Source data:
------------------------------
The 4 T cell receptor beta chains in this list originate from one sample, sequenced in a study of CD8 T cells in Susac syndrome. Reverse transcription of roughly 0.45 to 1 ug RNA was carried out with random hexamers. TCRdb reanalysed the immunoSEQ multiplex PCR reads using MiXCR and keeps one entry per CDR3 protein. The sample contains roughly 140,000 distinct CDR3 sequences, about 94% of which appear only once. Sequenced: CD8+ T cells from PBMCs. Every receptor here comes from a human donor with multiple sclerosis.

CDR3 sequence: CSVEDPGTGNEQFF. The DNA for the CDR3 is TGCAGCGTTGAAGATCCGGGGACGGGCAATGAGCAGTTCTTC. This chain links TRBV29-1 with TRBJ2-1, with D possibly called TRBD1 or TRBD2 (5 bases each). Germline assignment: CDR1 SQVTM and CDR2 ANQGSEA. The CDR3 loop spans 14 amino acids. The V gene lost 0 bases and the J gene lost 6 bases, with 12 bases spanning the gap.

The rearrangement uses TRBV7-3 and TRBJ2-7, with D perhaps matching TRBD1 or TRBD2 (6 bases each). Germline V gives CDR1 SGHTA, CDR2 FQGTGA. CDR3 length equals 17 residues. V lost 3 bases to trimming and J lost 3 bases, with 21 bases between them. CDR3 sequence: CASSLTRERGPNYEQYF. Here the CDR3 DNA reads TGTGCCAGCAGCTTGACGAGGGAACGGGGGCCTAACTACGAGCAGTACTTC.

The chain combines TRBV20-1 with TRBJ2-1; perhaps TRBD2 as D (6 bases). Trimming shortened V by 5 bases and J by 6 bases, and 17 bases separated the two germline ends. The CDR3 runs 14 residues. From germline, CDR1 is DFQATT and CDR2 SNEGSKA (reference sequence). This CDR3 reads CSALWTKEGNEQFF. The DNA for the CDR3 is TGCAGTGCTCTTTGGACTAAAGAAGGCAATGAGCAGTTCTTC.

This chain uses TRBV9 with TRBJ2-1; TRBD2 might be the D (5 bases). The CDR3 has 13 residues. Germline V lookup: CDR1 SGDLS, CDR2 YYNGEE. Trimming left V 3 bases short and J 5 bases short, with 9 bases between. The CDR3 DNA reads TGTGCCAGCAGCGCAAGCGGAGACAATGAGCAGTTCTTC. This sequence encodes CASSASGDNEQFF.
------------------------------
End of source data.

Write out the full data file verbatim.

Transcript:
The 4 T cell receptor beta chains in this list originate from one sample, sequenced in a study of CD8 T cells in Susac syndrome. Reverse transcription of roughly 0.45 to 1 ug RNA was carried out with random hexamers. TCRdb reanalysed the immunoSEQ multiplex PCR reads using MiXCR and keeps one entry per CDR3 protein. The sample contains roughly 140,000 distinct CDR3 sequences, about 94% of which appear only once. Sequenced: CD8+ T cells from PBMCs. Every receptor here comes from a human donor with multiple sclerosis.

CDR3 sequence: CSVEDPGTGNEQFF. The DNA for the CDR3 is TGCAGCGTTGAAGATCCGGGGACGGGCAATGAGCAGTTCTTC. This chain links TRBV29-1 with TRBJ2-1, with D possibly called TRBD1 or TRBD2 (5 bases each). Germline assignment: CDR1 SQVTM and CDR2 ANQGSEA. The CDR3 loop spans 14 amino acids. The V gene lost 0 bases and the J gene lost 6 bases, with 12 bases spanning the gap.

The rearrangement uses TRBV7-3 and TRBJ2-7, with D perhaps matching TRBD1 or TRBD2 (6 bases each). Germline V gives CDR1 SGHTA, CDR2 FQGTGA. CDR3 length equals 17 residues. V lost 3 bases to trimming and J lost 3 bases, with 21 bases between them. CDR3 sequence: CASSLTRERGPNYEQYF. Here the CDR3 DNA reads TGTGCCAGCAGCTTGACGAGGGAACGGGGGCCTAACTACGAGCAGTACTTC.

The chain combines TRBV20-1 with TRBJ2-1; perhaps TRBD2 as D (6 bases). Trimming shortened V by 5 bases and J by 6 bases, and 17 bases separated the two germline ends. The CDR3 runs 14 residues. From germline, CDR1 is DFQATT and CDR2 SNEGSKA (reference sequence). This CDR3 reads CSALWTKEGNEQFF. The DNA for the CDR3 is TGCAGTGCTCTTTGGACTAAAGAAGGCAATGAGCAGTTCTTC.

This chain uses TRBV9 with TRBJ2-1; TRBD2 might be the D (5 bases). The CDR3 has 13 residues. Germline V lookup: CDR1 SGDLS, CDR2 YYNGEE. Trimming left V 3 bases short and J 5 bases short, with 9 bases between. The CDR3 DNA reads TGTGCCAGCAGCGCAAGCGGAGACAATGAGCAGTTCTTC. This sequence encodes CASSASGDNEQFF.